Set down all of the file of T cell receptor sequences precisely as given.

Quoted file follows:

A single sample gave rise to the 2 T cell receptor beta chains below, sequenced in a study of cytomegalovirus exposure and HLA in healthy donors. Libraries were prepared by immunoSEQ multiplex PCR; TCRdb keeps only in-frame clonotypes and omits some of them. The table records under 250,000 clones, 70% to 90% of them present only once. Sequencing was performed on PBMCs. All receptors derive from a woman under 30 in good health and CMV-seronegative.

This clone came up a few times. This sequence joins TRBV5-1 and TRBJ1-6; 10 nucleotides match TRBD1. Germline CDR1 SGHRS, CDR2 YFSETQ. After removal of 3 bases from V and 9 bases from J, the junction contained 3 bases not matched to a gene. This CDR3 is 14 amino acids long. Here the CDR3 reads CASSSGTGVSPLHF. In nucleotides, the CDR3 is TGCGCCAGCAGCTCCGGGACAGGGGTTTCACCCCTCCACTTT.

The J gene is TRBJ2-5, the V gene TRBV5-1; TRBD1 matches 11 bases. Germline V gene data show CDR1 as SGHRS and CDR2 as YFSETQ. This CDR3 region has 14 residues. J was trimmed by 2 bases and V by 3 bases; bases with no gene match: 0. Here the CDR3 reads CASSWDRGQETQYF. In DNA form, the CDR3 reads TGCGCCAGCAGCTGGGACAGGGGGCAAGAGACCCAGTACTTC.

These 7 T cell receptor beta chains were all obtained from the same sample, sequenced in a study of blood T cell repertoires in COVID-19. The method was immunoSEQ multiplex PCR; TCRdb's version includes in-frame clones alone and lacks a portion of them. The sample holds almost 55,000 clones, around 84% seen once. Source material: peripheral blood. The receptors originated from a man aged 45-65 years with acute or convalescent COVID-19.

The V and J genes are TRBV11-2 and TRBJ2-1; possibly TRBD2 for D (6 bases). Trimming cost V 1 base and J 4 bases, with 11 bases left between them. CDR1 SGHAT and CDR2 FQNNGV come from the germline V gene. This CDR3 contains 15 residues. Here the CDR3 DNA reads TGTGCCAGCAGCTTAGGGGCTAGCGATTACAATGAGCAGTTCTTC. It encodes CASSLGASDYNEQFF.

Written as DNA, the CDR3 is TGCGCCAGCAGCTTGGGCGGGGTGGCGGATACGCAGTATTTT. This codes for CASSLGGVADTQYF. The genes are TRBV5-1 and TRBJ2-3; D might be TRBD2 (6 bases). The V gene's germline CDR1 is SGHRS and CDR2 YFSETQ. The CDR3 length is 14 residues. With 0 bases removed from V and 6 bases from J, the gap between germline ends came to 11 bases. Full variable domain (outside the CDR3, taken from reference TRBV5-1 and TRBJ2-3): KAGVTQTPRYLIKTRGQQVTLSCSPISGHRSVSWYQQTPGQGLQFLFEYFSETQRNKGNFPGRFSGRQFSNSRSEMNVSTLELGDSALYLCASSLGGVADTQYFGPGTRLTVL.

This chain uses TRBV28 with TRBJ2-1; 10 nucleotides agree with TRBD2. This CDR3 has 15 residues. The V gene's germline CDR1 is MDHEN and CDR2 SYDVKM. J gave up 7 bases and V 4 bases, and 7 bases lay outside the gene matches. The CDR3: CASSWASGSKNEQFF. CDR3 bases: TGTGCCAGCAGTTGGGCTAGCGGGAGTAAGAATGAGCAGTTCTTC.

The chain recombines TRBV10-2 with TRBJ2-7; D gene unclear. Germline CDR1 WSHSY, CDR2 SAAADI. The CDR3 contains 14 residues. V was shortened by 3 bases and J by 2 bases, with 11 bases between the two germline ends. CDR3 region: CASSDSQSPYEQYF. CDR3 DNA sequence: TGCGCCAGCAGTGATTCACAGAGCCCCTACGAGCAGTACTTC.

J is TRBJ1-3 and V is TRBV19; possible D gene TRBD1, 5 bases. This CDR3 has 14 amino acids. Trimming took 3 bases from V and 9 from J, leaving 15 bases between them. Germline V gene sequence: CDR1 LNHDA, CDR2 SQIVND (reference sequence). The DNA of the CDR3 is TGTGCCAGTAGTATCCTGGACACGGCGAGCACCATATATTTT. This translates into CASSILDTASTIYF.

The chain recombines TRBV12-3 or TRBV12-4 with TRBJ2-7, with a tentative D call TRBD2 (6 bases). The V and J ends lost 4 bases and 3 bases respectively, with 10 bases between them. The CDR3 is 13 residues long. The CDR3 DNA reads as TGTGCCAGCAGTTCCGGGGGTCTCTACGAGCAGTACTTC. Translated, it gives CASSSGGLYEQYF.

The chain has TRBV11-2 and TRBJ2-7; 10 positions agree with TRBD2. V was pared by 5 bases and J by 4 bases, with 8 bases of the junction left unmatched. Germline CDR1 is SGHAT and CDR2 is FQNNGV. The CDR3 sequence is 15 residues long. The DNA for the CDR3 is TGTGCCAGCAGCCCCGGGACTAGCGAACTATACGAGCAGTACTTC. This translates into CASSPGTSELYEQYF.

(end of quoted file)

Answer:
A single sample gave rise to the 2 T cell receptor beta chains below, sequenced in a study of cytomegalovirus exposure and HLA in healthy donors. Libraries were prepared by immunoSEQ multiplex PCR; TCRdb keeps only in-frame clonotypes and omits some of them. The table records under 250,000 clones, 70% to 90% of them present only once. Sequencing was performed on PBMCs. All receptors derive from a woman under 30 in good health and CMV-seronegative.

This clone came up a few times. This sequence joins TRBV5-1 and TRBJ1-6; 10 nucleotides match TRBD1. Germline CDR1 SGHRS, CDR2 YFSETQ. After removal of 3 bases from V and 9 bases from J, the junction contained 3 bases not matched to a gene. This CDR3 is 14 amino acids long. Here the CDR3 reads CASSSGTGVSPLHF. In nucleotides, the CDR3 is TGCGCCAGCAGCTCCGGGACAGGGGTTTCACCCCTCCACTTT.

The J gene is TRBJ2-5, the V gene TRBV5-1; TRBD1 matches 11 bases. Germline V gene data show CDR1 as SGHRS and CDR2 as YFSETQ. This CDR3 region has 14 residues. J was trimmed by 2 bases and V by 3 bases; bases with no gene match: 0. Here the CDR3 reads CASSWDRGQETQYF. In DNA form, the CDR3 reads TGCGCCAGCAGCTGGGACAGGGGGCAAGAGACCCAGTACTTC.

These 7 T cell receptor beta chains were all obtained from the same sample, sequenced in a study of blood T cell repertoires in COVID-19. The method was immunoSEQ multiplex PCR; TCRdb's version includes in-frame clones alone and lacks a portion of them. The sample holds almost 55,000 clones, around 84% seen once. Source material: peripheral blood. The receptors originated from a man aged 45-65 years with acute or convalescent COVID-19.

The V and J genes are TRBV11-2 and TRBJ2-1; possibly TRBD2 for D (6 bases). Trimming cost V 1 base and J 4 bases, with 11 bases left between them. CDR1 SGHAT and CDR2 FQNNGV come from the germline V gene. This CDR3 contains 15 residues. Here the CDR3 DNA reads TGTGCCAGCAGCTTAGGGGCTAGCGATTACAATGAGCAGTTCTTC. It encodes CASSLGASDYNEQFF.

Written as DNA, the CDR3 is TGCGCCAGCAGCTTGGGCGGGGTGGCGGATACGCAGTATTTT. This codes for CASSLGGVADTQYF. The genes are TRBV5-1 and TRBJ2-3; D might be TRBD2 (6 bases). The V gene's germline CDR1 is SGHRS and CDR2 YFSETQ. The CDR3 length is 14 residues. With 0 bases removed from V and 6 bases from J, the gap between germline ends came to 11 bases. Full variable domain (outside the CDR3, taken from reference TRBV5-1 and TRBJ2-3): KAGVTQTPRYLIKTRGQQVTLSCSPISGHRSVSWYQQTPGQGLQFLFEYFSETQRNKGNFPGRFSGRQFSNSRSEMNVSTLELGDSALYLCASSLGGVADTQYFGPGTRLTVL.

This chain uses TRBV28 with TRBJ2-1; 10 nucleotides agree with TRBD2. This CDR3 has 15 residues. The V gene's germline CDR1 is MDHEN and CDR2 SYDVKM. J gave up 7 bases and V 4 bases, and 7 bases lay outside the gene matches. The CDR3: CASSWASGSKNEQFF. CDR3 bases: TGTGCCAGCAGTTGGGCTAGCGGGAGTAAGAATGAGCAGTTCTTC.

The chain recombines TRBV10-2 with TRBJ2-7; D gene unclear. Germline CDR1 WSHSY, CDR2 SAAADI. The CDR3 contains 14 residues. V was shortened by 3 bases and J by 2 bases, with 11 bases between the two germline ends. CDR3 region: CASSDSQSPYEQYF. CDR3 DNA sequence: TGCGCCAGCAGTGATTCACAGAGCCCCTACGAGCAGTACTTC.

J is TRBJ1-3 and V is TRBV19; possible D gene TRBD1, 5 bases. This CDR3 has 14 amino acids. Trimming took 3 bases from V and 9 from J, leaving 15 bases between them. Germline V gene sequence: CDR1 LNHDA, CDR2 SQIVND (reference sequence). The DNA of the CDR3 is TGTGCCAGTAGTATCCTGGACACGGCGAGCACCATATATTTT. This translates into CASSILDTASTIYF.

The chain recombines TRBV12-3 or TRBV12-4 with TRBJ2-7, with a tentative D call TRBD2 (6 bases). The V and J ends lost 4 bases and 3 bases respectively, with 10 bases between them. The CDR3 is 13 residues long. The CDR3 DNA reads as TGTGCCAGCAGTTCCGGGGGTCTCTACGAGCAGTACTTC. Translated, it gives CASSSGGLYEQYF.

The chain has TRBV11-2 and TRBJ2-7; 10 positions agree with TRBD2. V was pared by 5 bases and J by 4 bases, with 8 bases of the junction left unmatched. Germline CDR1 is SGHAT and CDR2 is FQNNGV. The CDR3 sequence is 15 residues long. The DNA for the CDR3 is TGTGCCAGCAGCCCCGGGACTAGCGAACTATACGAGCAGTACTTC. This translates into CASSPGTSELYEQYF.